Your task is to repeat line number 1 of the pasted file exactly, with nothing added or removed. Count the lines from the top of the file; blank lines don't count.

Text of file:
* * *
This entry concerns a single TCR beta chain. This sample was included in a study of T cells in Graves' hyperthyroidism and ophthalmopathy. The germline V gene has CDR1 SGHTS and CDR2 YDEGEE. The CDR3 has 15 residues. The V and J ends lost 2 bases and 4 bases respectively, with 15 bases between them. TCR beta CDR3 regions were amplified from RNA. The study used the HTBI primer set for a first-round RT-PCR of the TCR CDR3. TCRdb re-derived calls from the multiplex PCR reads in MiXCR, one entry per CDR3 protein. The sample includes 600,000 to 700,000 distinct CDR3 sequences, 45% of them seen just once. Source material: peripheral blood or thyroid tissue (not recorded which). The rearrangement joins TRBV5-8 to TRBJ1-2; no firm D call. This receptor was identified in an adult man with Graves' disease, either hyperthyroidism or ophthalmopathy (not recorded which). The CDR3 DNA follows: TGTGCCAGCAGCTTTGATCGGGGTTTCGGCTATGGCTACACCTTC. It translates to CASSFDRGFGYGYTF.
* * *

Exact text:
This entry concerns a single TCR beta chain. This sample was included in a study of T cells in Graves' hyperthyroidism and ophthalmopathy. The germline V gene has CDR1 SGHTS and CDR2 YDEGEE. The CDR3 has 15 residues. The V and J ends lost 2 bases and 4 bases respectively, with 15 bases between them. TCR beta CDR3 regions were amplified from RNA. The study used the HTBI primer set for a first-round RT-PCR of the TCR CDR3. TCRdb re-derived calls from the multiplex PCR reads in MiXCR, one entry per CDR3 protein. The sample includes 600,000 to 700,000 distinct CDR3 sequences, 45% of them seen just once. Source material: peripheral blood or thyroid tissue (not recorded which). The rearrangement joins TRBV5-8 to TRBJ1-2; no firm D call. This receptor was identified in an adult man with Graves' disease, either hyperthyroidism or ophthalmopathy (not recorded which). The CDR3 DNA follows: TGTGCCAGCAGCTTTGATCGGGGTTTCGGCTATGGCTACACCTTC. It translates to CASSFDRGFGYGYTF.